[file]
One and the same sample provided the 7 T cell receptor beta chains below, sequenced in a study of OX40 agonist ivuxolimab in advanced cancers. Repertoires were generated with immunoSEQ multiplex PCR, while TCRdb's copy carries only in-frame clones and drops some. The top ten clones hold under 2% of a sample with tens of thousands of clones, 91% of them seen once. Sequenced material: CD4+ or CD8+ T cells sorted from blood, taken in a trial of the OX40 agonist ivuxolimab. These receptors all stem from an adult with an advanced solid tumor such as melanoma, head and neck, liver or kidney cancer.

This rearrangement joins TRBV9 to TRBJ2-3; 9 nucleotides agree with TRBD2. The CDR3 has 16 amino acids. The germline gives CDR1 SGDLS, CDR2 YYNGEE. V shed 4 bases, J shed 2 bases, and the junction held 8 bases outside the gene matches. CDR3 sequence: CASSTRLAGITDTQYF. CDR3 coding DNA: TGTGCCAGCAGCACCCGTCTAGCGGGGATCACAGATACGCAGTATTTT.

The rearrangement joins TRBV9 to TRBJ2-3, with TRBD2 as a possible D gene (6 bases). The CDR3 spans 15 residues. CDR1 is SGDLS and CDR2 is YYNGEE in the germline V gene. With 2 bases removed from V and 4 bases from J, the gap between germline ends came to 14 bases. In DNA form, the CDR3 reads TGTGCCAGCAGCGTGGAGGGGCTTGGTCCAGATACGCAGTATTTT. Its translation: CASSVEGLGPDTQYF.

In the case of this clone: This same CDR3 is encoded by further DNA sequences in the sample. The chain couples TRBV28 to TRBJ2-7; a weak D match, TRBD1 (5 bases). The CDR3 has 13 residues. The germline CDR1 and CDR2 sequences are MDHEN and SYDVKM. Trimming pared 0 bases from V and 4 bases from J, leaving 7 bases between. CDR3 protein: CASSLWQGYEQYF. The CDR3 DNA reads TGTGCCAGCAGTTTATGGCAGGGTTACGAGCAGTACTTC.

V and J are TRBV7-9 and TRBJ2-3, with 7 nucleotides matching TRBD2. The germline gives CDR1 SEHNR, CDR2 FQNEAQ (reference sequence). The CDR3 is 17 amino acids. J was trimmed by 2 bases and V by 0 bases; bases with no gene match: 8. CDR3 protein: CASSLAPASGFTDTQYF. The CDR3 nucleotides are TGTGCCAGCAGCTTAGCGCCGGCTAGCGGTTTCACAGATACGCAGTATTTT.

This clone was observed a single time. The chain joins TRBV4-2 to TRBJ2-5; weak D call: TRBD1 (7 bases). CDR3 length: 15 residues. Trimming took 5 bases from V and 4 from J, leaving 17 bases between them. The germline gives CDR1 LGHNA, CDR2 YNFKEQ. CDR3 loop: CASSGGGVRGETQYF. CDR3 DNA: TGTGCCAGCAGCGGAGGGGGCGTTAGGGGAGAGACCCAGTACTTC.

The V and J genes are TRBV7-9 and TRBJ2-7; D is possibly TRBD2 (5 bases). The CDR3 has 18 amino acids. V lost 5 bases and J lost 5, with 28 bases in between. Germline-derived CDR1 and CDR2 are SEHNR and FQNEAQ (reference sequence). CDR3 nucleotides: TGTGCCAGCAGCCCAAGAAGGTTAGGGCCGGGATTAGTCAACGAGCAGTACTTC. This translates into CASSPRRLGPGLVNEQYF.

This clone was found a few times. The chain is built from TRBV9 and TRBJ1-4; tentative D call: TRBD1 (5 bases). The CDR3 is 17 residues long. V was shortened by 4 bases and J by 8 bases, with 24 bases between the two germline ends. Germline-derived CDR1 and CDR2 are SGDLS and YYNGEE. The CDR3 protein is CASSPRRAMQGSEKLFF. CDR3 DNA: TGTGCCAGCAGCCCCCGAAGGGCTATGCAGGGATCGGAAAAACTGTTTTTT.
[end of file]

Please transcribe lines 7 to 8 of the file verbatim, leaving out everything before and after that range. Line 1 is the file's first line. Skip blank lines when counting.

The V and J genes are TRBV7-9 and TRBJ2-7; D is possibly TRBD2 (5 bases). The CDR3 has 18 amino acids. V lost 5 bases and J lost 5, with 28 bases in between. Germline-derived CDR1 and CDR2 are SEHNR and FQNEAQ (reference sequence). CDR3 nucleotides: TGTGCCAGCAGCCCAAGAAGGTTAGGGCCGGGATTAGTCAACGAGCAGTACTTC. This translates into CASSPRRLGPGLVNEQYF.

This clone was found a few times. The chain is built from TRBV9 and TRBJ1-4; tentative D call: TRBD1 (5 bases). The CDR3 is 17 residues long. V was shortened by 4 bases and J by 8 bases, with 24 bases between the two germline ends. Germline-derived CDR1 and CDR2 are SGDLS and YYNGEE. The CDR3 protein is CASSPRRAMQGSEKLFF. CDR3 DNA: TGTGCCAGCAGCCCCCGAAGGGCTATGCAGGGATCGGAAAAACTGTTTTTT.